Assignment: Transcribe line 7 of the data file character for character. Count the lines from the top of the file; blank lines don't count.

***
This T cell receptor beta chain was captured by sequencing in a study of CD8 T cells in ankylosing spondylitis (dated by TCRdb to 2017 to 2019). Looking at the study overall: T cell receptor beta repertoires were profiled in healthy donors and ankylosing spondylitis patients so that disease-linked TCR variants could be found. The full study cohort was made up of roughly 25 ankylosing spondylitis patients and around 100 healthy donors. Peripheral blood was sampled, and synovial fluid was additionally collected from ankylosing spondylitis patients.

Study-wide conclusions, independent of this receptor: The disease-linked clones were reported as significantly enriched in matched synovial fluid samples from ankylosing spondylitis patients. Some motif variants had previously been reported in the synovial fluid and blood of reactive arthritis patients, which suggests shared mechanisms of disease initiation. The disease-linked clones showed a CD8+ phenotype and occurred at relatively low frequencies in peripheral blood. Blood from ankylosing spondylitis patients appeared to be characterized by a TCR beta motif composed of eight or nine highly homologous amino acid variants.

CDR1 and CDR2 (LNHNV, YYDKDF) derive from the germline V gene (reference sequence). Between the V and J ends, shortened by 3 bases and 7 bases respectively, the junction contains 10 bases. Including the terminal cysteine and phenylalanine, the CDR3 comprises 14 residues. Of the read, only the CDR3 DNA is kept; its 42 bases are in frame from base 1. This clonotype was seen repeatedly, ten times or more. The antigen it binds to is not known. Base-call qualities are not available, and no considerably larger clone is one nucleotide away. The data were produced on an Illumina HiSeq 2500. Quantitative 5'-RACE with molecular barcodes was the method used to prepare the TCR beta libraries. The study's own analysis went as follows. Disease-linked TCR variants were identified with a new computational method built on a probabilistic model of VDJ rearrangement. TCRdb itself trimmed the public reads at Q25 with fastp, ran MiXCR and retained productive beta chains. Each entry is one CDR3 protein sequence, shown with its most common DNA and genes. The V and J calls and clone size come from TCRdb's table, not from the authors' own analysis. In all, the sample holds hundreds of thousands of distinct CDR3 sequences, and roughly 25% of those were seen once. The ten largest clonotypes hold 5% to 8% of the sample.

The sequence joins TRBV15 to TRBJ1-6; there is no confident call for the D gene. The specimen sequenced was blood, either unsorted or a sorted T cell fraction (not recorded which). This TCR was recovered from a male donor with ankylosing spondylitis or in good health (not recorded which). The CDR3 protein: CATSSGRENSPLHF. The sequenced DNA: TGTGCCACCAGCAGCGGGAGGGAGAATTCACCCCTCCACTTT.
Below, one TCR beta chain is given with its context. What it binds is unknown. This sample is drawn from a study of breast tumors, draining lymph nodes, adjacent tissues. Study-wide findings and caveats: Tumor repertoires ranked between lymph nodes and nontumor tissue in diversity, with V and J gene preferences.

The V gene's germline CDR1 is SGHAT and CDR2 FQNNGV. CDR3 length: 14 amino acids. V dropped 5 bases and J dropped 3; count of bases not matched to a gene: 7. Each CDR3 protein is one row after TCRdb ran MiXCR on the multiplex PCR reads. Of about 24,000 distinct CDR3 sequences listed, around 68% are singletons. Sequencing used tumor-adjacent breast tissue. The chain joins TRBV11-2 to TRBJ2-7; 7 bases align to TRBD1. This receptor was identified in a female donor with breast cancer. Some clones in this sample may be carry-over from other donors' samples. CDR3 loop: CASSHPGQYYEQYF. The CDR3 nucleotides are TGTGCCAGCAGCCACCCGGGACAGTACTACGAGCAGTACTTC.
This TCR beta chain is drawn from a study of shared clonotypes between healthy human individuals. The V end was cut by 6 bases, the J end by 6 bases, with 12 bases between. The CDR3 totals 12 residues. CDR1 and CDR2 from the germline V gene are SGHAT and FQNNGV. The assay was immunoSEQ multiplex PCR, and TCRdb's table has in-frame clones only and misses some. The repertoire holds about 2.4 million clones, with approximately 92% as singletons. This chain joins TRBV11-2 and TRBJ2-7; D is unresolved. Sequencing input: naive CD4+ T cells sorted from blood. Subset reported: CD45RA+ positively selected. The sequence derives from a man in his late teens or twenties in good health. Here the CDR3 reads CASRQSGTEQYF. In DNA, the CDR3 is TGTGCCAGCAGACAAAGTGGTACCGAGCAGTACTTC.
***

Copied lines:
This TCR beta chain is drawn from a study of shared clonotypes between healthy human individuals. The V end was cut by 6 bases, the J end by 6 bases, with 12 bases between. The CDR3 totals 12 residues. CDR1 and CDR2 from the germline V gene are SGHAT and FQNNGV. The assay was immunoSEQ multiplex PCR, and TCRdb's table has in-frame clones only and misses some. The repertoire holds about 2.4 million clones, with approximately 92% as singletons. This chain joins TRBV11-2 and TRBJ2-7; D is unresolved. Sequencing input: naive CD4+ T cells sorted from blood. Subset reported: CD45RA+ positively selected. The sequence derives from a man in his late teens or twenties in good health. Here the CDR3 reads CASRQSGTEQYF. In DNA, the CDR3 is TGTGCCAGCAGACAAAGTGGTACCGAGCAGTACTTC.